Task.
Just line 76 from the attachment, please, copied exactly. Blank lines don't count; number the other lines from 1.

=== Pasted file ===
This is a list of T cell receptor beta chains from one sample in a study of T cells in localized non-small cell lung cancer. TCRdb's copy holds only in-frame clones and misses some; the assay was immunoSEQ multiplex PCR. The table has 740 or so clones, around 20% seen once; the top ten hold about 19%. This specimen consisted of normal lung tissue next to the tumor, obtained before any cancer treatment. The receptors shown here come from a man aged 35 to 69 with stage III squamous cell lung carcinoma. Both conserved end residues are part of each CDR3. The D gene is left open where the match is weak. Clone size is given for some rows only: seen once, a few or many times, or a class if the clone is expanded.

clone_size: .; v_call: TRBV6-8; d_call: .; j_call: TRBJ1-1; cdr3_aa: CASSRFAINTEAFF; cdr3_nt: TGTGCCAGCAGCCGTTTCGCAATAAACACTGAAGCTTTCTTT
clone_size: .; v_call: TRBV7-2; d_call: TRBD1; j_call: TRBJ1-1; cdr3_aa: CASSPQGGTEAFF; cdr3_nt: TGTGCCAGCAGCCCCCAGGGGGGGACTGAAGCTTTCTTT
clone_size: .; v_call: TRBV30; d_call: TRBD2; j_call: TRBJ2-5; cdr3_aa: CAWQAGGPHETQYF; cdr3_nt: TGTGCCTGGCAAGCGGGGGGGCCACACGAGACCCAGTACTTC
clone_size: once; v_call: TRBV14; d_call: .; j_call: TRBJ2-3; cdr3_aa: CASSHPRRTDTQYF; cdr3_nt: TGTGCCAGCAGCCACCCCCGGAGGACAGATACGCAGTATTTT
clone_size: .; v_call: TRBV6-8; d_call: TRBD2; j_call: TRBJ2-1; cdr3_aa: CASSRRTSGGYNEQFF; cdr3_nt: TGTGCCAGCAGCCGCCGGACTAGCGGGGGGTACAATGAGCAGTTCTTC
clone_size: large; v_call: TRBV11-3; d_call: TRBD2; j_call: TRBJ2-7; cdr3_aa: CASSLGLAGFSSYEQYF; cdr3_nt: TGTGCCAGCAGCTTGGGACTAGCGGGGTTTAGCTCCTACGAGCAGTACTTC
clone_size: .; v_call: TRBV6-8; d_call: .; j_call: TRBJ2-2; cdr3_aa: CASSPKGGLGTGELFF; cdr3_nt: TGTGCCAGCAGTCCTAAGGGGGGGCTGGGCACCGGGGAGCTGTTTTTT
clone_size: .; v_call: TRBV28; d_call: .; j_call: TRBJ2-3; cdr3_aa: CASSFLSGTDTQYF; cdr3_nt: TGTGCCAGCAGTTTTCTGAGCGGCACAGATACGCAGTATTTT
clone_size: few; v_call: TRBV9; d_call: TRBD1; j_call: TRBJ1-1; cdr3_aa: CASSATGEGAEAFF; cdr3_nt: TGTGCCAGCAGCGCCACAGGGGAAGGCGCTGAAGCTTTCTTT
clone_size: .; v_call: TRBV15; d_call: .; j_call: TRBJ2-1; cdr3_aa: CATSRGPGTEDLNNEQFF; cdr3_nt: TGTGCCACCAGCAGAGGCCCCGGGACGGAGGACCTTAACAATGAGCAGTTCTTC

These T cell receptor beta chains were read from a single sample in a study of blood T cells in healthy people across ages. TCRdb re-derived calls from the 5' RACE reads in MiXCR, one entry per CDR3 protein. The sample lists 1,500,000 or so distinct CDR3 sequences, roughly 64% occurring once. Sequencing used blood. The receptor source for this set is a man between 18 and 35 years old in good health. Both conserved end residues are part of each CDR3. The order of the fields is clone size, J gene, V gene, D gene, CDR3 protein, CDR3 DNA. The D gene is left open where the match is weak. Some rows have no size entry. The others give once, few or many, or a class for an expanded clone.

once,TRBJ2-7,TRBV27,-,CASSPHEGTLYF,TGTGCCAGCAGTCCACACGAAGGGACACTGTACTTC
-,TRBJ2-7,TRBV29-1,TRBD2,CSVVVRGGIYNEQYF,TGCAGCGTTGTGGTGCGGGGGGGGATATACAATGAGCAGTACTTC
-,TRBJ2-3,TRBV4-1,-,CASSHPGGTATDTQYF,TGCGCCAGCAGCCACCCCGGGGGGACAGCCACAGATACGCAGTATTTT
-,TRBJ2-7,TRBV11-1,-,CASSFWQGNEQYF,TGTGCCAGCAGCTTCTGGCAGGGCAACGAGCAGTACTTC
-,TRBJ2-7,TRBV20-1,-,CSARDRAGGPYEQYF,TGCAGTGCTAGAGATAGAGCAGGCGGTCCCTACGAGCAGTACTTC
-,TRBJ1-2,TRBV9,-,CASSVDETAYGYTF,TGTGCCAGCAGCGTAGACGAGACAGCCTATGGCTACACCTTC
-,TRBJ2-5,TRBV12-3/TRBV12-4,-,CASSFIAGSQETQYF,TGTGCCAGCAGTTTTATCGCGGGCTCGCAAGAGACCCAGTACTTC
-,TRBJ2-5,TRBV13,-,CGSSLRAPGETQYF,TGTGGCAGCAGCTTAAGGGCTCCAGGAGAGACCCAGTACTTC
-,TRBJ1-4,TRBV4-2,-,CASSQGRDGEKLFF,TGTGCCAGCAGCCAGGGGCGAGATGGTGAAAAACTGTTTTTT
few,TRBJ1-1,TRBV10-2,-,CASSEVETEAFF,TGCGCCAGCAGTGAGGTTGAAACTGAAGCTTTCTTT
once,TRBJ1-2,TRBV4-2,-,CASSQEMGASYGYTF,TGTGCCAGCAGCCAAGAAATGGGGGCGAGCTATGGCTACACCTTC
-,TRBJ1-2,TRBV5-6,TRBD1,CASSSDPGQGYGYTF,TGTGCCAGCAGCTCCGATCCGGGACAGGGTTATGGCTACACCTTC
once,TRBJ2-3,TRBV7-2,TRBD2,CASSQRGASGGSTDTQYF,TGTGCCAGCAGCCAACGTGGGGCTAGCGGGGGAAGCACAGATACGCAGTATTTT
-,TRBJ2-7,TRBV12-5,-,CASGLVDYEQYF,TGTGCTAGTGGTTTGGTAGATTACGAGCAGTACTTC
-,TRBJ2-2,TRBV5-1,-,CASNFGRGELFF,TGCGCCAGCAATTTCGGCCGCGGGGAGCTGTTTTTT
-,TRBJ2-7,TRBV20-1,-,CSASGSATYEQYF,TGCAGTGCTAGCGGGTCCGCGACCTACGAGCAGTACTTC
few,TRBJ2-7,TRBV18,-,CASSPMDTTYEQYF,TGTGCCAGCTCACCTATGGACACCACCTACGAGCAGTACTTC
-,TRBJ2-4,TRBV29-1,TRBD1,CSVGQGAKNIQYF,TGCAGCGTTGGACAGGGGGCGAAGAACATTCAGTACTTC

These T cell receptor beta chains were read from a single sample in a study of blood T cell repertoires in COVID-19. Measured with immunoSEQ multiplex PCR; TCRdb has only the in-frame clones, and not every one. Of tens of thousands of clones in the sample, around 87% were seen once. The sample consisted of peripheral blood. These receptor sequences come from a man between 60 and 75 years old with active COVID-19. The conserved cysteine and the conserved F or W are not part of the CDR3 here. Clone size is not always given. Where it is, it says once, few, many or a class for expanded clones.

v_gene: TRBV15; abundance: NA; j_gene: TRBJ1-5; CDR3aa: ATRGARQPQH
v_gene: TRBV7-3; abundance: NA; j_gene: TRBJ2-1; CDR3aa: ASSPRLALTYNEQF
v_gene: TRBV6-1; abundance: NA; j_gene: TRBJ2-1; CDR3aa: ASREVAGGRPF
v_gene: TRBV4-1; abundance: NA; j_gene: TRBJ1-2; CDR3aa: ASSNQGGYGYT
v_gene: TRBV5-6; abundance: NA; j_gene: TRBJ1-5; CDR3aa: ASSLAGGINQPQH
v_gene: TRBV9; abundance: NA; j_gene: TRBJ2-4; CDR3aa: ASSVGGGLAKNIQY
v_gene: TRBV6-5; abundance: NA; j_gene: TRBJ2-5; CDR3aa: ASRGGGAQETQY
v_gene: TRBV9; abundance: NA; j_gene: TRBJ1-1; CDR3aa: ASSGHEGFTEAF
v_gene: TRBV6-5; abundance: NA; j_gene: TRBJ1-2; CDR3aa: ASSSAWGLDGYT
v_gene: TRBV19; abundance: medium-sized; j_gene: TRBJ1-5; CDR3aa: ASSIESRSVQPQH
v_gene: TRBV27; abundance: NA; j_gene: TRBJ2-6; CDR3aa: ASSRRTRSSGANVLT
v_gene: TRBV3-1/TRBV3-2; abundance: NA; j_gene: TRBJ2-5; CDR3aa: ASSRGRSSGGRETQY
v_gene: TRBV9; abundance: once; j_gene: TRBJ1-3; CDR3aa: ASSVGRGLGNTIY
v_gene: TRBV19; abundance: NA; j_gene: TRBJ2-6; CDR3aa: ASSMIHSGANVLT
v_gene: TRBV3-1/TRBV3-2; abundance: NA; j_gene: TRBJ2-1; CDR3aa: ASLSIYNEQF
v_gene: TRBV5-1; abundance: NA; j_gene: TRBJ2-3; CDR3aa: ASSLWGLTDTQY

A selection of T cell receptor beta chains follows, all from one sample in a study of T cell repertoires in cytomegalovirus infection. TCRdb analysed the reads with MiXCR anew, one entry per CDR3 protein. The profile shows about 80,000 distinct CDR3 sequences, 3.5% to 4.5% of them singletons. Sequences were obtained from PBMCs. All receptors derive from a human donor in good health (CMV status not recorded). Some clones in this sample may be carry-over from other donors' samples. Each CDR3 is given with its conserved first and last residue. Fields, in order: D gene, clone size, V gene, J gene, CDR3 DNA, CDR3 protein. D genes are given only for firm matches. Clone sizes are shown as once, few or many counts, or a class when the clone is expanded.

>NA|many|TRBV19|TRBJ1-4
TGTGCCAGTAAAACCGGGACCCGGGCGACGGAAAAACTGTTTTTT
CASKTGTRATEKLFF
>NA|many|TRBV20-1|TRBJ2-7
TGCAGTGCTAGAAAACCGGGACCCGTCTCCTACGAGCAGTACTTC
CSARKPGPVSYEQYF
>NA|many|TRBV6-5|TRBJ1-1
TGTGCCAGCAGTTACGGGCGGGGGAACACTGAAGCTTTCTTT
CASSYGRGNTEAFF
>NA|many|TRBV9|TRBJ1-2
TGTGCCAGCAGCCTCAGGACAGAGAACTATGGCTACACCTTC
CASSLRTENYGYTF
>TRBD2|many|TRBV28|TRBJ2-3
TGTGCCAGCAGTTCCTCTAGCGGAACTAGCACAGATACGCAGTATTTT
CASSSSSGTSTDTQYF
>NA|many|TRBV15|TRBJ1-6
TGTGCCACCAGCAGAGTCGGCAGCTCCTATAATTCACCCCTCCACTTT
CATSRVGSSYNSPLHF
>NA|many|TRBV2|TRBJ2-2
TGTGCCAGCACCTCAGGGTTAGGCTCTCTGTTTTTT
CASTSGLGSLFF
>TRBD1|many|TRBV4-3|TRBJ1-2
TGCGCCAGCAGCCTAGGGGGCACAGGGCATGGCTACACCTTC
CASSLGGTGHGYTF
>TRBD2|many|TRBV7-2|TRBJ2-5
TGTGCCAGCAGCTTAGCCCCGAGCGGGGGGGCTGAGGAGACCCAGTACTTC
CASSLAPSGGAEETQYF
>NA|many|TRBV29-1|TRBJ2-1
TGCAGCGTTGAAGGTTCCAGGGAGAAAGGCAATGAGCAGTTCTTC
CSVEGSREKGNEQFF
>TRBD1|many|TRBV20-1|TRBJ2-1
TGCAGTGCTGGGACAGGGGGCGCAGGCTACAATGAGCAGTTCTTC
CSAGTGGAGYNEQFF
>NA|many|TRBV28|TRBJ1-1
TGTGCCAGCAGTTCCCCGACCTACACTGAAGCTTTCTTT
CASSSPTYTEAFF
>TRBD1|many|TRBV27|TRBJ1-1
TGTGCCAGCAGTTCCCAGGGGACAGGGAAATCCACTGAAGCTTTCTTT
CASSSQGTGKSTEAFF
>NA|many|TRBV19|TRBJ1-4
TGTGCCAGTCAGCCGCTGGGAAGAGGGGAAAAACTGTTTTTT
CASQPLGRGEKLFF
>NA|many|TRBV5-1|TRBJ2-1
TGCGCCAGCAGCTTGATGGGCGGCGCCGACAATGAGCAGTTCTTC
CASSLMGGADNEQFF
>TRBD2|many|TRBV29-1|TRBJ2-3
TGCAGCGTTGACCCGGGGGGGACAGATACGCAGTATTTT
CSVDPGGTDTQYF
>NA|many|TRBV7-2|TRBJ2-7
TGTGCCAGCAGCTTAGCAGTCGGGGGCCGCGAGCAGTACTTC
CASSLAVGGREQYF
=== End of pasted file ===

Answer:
>NA|many|TRBV29-1|TRBJ2-1